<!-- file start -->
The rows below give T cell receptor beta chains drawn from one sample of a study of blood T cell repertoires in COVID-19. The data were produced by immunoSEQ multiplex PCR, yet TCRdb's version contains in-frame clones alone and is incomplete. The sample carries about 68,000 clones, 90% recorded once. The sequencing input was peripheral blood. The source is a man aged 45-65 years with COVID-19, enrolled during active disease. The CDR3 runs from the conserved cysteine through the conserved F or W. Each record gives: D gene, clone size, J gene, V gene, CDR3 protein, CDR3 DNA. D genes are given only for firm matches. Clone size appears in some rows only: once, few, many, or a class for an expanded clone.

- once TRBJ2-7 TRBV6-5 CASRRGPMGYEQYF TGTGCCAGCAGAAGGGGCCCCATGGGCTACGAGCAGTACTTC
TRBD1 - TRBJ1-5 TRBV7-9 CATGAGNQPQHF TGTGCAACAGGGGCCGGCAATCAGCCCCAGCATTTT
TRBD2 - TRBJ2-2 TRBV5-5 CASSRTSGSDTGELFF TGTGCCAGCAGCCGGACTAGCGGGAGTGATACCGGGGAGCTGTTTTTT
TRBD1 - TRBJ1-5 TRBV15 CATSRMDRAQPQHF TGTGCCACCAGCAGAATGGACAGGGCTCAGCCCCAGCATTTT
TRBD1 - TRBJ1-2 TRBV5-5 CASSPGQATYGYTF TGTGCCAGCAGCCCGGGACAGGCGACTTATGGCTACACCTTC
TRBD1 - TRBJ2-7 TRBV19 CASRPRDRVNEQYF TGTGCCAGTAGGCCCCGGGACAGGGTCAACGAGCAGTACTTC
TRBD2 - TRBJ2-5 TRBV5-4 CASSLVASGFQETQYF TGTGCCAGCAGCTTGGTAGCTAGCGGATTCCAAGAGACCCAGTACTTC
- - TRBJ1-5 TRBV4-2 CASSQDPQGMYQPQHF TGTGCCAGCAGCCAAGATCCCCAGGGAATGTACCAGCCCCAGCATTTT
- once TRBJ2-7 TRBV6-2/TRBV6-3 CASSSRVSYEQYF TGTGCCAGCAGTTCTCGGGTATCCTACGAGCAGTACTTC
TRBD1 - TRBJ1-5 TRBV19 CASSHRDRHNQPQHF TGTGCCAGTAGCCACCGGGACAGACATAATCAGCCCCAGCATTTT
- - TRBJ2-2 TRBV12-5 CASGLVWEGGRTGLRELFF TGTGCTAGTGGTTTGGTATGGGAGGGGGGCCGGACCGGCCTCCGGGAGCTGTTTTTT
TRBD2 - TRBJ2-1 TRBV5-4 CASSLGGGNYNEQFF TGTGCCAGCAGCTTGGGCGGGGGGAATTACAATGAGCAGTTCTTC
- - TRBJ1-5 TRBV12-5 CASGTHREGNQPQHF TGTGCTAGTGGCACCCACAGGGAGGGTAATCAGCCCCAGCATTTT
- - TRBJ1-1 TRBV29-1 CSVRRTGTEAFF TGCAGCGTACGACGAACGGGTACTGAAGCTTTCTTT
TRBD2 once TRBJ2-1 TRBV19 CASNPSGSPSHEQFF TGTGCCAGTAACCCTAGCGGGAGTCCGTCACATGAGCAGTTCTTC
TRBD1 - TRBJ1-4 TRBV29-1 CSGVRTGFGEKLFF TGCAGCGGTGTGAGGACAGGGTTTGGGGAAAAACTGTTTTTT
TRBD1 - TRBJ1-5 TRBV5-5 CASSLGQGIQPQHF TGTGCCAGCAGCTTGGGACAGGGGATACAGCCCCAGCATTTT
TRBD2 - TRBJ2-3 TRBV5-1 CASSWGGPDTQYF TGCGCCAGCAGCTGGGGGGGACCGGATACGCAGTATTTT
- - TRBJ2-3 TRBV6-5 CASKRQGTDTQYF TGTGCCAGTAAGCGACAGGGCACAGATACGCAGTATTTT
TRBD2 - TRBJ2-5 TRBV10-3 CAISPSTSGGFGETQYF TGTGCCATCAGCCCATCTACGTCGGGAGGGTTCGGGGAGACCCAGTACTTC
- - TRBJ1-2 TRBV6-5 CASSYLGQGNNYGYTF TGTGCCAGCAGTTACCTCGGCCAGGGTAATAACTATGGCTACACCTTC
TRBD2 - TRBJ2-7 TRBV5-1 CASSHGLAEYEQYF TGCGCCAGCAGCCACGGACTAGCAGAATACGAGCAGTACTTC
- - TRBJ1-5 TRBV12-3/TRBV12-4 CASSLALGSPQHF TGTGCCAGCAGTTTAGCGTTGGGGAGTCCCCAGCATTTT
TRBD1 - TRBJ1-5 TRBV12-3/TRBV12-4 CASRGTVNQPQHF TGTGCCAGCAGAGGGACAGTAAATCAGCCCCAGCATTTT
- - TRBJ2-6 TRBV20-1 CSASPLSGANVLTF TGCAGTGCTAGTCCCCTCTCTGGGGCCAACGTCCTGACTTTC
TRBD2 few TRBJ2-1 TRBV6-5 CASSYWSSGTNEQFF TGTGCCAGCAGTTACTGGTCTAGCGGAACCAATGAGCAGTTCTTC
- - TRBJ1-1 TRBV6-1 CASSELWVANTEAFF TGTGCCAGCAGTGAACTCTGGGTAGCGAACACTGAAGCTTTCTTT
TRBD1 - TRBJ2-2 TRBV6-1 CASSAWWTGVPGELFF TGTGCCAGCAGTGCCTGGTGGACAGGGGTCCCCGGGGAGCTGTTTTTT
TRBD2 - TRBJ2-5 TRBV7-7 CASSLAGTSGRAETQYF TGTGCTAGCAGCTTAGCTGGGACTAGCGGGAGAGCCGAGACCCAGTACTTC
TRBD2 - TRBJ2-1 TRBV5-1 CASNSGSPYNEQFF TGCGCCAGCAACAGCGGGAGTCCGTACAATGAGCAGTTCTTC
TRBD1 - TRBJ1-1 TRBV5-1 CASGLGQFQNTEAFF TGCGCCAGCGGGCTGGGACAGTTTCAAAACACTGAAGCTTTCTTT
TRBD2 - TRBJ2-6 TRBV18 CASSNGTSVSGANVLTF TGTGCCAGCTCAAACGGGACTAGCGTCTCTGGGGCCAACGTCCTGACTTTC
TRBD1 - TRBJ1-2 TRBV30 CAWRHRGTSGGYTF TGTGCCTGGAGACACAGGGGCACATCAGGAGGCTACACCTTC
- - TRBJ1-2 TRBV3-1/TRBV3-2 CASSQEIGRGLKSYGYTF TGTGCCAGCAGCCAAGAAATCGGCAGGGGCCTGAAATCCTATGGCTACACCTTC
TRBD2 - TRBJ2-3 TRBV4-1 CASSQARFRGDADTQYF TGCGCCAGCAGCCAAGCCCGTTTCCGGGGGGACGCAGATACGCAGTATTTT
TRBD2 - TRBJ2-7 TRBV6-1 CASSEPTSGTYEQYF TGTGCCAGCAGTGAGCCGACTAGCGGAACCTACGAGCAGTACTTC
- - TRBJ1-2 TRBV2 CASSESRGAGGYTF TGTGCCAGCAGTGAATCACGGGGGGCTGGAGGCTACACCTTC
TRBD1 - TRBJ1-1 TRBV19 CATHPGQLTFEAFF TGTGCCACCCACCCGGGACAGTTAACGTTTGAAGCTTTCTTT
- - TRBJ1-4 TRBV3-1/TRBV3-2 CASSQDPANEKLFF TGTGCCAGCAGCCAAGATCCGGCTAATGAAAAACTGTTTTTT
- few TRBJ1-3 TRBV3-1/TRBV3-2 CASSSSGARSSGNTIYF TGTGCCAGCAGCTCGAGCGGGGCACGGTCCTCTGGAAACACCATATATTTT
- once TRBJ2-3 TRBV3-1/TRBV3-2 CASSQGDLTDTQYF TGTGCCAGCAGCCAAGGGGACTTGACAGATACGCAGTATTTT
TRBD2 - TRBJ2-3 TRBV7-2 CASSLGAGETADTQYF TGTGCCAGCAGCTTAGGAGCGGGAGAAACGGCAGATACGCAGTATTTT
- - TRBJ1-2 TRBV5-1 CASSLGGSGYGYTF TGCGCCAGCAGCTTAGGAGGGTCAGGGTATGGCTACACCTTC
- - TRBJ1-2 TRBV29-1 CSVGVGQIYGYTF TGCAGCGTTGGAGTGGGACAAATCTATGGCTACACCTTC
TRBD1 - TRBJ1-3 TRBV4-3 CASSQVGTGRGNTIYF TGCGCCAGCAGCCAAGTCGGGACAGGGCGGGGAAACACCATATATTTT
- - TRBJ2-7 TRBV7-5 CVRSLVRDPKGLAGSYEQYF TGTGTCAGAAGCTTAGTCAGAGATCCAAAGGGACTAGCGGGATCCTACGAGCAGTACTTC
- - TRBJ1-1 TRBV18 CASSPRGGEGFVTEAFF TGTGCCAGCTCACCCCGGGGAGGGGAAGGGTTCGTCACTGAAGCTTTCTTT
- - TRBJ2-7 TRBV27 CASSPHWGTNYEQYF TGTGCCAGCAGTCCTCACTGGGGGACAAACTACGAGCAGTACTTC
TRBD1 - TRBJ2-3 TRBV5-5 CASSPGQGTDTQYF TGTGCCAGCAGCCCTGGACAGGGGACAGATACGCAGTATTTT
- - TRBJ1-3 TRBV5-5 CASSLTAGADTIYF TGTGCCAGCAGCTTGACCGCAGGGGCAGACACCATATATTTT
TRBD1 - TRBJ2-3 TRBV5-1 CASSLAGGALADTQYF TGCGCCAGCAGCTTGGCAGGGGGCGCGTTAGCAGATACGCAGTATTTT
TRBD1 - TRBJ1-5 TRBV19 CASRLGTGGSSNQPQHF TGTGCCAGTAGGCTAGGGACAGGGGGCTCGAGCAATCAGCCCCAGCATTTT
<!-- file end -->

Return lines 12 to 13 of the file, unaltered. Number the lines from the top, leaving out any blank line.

- - TRBJ2-2 TRBV12-5 CASGLVWEGGRTGLRELFF TGTGCTAGTGGTTTGGTATGGGAGGGGGGCCGGACCGGCCTCCGGGAGCTGTTTTTT
TRBD2 - TRBJ2-1 TRBV5-4 CASSLGGGNYNEQFF TGTGCCAGCAGCTTGGGCGGGGGGAATTACAATGAGCAGTTCTTC